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EDITORIAL – Our very own beyond recall


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EDITORIAL – Our very own beyond recall

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THE?YEARLY CONFERMENT of national honours on each anniversary of our Independence is a timely reminder that we are indeed a nation governing ourselves, and that a critical aspect of our self-governance is that we must all pull together in the process of nation building.
In the course of this pulling together, we applaud the efforts of all, and we choose those whom we feel represent the ideal of personal effort in the national interest, and we hold them up as citizens worthy of singular commendation. 
Naturally, their efforts will have been supported in many ways by their peers, and quite often the first comment from a recipient is that he or she feels a certain humility and regards the award as recognition, as it were, of all those whose efforts have helped the honoree attain the achievement.
That the award is part of the political process should enhance the honour, for it is through the political process that the people speak, thereby clothing these awards with the robe of national approbation.
Outstanding effort in any field is worthy of popular praise and recognition. Sportsmen have their halls of fame, and the music industry recognizes its high achieving practitioners through a plethora of awards, as followers of the local songbird Rihanna will attest!
Outstanding service to one’s nation is pre-eminently deserving of recognition. Indeed, as one of this year’s honorees remarked, there is no service more noble than service to one’s country. At this critical juncture in our nation’s history, those sentiments are worth their weight in gold.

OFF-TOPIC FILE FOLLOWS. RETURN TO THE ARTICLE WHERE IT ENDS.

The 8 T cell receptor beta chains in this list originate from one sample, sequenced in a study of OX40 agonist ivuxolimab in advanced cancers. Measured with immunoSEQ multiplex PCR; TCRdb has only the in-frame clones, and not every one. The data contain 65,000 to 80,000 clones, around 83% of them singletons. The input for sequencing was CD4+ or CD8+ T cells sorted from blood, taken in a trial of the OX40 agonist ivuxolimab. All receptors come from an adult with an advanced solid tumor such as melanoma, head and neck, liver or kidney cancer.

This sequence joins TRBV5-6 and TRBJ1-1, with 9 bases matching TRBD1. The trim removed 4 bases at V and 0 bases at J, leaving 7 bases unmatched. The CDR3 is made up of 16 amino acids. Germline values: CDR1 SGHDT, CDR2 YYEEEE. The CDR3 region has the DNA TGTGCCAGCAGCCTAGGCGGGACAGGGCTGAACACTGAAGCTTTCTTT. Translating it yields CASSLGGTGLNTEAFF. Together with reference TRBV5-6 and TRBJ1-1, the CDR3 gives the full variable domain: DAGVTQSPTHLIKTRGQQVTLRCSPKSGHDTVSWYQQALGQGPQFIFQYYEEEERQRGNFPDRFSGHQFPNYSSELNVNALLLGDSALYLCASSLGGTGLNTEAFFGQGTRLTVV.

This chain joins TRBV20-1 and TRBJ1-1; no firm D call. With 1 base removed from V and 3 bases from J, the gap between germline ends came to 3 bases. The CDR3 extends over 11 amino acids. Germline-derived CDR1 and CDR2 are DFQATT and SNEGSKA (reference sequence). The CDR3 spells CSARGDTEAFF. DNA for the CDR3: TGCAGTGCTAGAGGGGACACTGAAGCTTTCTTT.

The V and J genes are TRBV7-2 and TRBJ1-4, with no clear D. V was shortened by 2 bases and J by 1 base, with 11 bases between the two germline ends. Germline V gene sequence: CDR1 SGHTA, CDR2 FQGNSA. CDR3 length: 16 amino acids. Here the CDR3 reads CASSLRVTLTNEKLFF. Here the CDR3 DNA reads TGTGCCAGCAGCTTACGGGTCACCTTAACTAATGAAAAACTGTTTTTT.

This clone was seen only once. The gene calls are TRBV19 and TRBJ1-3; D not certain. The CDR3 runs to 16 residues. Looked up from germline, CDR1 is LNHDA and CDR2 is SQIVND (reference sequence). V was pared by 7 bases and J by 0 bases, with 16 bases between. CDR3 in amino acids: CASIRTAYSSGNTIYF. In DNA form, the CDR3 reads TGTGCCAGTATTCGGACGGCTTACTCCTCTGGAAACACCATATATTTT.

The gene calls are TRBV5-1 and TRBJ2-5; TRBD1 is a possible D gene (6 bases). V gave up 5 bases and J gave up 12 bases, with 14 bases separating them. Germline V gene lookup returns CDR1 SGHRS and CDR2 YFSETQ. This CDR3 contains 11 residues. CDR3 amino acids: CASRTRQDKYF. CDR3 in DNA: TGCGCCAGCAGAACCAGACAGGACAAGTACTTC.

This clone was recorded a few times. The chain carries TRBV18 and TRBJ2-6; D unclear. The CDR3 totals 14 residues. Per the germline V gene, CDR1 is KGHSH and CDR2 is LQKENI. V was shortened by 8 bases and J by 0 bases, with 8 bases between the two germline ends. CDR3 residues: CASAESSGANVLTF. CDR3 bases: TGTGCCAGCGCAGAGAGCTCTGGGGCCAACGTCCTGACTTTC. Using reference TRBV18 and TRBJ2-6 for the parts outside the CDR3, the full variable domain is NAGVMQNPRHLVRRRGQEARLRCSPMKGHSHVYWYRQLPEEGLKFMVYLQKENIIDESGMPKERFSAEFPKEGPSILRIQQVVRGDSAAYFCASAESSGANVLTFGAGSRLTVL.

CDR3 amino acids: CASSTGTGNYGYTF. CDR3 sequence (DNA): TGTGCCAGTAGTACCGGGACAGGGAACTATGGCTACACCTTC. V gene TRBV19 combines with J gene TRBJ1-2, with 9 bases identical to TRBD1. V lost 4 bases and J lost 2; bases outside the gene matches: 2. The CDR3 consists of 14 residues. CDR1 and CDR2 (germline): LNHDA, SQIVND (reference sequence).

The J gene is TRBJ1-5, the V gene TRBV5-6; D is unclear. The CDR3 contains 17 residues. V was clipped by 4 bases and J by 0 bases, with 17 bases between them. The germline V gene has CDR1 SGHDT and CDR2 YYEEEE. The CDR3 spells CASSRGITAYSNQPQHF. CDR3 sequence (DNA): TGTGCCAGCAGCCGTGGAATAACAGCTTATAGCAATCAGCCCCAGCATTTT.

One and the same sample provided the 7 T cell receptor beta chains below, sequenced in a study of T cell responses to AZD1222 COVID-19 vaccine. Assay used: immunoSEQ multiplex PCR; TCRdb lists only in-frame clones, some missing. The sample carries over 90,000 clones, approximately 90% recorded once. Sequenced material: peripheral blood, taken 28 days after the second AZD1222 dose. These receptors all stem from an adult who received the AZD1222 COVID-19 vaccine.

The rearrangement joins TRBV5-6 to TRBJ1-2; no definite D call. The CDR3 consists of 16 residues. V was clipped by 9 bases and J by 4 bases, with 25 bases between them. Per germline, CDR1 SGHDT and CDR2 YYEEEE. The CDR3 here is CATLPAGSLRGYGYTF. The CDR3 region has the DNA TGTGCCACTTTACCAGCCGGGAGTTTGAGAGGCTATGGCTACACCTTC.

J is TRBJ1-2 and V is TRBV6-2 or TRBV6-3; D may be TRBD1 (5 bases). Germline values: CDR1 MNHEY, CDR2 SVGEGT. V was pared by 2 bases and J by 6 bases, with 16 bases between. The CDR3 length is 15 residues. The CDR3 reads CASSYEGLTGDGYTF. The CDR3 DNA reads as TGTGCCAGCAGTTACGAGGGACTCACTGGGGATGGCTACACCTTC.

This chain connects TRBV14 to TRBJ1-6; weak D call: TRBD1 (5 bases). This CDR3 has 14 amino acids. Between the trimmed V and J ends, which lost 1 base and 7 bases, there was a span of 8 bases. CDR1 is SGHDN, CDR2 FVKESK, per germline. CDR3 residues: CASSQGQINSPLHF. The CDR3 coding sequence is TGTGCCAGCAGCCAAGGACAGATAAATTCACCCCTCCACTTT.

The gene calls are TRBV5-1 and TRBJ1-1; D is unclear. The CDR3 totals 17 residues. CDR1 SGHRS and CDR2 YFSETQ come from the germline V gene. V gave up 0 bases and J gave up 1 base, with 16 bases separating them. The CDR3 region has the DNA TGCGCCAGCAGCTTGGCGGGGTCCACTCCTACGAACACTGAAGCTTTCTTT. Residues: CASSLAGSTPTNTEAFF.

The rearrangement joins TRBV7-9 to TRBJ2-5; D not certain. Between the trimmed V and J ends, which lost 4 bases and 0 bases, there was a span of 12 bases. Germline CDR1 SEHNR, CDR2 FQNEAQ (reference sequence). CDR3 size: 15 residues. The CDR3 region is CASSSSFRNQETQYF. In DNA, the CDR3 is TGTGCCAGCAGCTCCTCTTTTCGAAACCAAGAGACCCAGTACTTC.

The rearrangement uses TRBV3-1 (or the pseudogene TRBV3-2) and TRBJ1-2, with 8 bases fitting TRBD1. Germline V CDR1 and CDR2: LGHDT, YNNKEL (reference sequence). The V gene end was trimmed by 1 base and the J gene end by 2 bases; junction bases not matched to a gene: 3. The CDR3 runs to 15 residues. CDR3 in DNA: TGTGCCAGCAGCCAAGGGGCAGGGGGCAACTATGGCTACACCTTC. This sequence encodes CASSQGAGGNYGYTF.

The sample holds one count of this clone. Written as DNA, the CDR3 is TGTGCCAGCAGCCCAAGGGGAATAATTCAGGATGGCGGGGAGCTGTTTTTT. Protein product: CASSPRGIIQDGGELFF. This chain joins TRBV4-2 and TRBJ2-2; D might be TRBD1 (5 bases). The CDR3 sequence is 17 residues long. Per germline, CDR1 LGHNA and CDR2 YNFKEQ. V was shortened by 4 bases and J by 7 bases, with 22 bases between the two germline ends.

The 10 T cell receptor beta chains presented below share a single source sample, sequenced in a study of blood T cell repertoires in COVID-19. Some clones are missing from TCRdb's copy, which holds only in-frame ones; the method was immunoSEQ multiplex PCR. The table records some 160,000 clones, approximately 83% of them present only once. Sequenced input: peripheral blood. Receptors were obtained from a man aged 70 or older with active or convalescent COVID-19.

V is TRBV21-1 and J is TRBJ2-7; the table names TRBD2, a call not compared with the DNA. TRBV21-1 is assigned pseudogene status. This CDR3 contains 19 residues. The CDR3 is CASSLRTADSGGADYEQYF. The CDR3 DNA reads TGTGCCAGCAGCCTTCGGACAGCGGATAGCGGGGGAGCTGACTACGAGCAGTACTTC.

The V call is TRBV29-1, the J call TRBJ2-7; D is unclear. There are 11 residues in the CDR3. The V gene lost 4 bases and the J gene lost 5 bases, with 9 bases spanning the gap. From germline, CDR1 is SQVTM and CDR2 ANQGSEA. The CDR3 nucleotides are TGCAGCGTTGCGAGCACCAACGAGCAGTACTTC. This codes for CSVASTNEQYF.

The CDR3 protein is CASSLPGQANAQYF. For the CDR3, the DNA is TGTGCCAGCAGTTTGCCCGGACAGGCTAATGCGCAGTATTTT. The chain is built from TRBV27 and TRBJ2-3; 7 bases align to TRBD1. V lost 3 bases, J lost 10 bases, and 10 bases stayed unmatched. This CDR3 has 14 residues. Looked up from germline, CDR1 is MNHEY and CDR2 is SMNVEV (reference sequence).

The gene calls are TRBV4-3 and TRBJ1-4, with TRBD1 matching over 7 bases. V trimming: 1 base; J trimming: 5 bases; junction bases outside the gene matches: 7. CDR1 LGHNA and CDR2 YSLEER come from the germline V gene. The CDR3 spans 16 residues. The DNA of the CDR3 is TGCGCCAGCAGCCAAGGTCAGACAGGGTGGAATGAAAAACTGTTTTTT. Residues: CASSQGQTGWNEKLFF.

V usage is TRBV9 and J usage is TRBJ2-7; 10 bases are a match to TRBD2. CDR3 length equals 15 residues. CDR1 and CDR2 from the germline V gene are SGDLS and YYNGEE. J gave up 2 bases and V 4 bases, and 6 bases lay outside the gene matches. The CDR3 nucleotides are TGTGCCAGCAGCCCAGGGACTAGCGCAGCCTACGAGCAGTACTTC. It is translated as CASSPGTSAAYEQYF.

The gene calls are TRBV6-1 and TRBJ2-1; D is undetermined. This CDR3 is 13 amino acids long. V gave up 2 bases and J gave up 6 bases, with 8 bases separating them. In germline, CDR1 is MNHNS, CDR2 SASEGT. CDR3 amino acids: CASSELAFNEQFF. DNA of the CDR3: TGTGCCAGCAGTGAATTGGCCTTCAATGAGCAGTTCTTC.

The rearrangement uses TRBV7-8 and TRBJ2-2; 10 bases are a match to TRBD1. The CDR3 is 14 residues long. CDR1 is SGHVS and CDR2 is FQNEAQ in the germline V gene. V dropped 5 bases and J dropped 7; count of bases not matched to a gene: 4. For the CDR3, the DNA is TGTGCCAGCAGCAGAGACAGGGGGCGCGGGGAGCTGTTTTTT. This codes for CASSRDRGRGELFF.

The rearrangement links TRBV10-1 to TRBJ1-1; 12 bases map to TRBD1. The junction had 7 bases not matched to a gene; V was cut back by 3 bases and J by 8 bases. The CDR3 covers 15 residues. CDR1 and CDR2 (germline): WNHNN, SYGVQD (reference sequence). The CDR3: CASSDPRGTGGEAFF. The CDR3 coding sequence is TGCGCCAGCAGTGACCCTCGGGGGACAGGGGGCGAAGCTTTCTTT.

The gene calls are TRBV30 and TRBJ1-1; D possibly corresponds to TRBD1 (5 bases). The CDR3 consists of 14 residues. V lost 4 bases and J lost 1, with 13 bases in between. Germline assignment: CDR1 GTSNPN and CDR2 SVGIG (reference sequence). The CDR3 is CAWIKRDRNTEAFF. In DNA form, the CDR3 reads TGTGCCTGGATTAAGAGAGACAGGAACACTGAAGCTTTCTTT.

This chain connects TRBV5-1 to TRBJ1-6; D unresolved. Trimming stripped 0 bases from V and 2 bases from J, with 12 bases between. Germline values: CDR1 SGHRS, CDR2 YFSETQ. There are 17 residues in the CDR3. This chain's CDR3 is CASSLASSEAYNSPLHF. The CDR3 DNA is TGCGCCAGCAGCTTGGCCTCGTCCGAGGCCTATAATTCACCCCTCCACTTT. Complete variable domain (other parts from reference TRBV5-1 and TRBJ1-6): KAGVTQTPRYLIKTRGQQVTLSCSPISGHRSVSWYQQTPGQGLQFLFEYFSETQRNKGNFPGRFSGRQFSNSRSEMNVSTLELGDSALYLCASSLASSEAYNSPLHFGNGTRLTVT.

And yet, there are those among us who do not approve of our Independence Honours and condemn them as part of the colonial process, even as the facts show otherwise!
The Order Of Barbados, under which our Independence Honours are awarded, was not a creation handed to us at Independence. Rather, it was created in 1980 as a result of the recommendations of the Cox Constitutional Commission, a completely local body. These honours are therefore inherently local Barbadian awards which are nonetheless Barbadian because for perfectly legal reasons they were instituted under Letters Patent issued by Her Majesty.
So that as we heartily congratulate each of this year’s honorees, we urge all Barbadians to redouble the individual contribution to the national effort by doing their duty to the country, and to keep on doing such duty long after the celebrations of each anniversary.
It is only by such combined efforts that, as a collection of individuals, we can say we now have a nation; and that the process of nation building can continue, and that we may truly keep “these fields and hills” ours, beyond recall.
 

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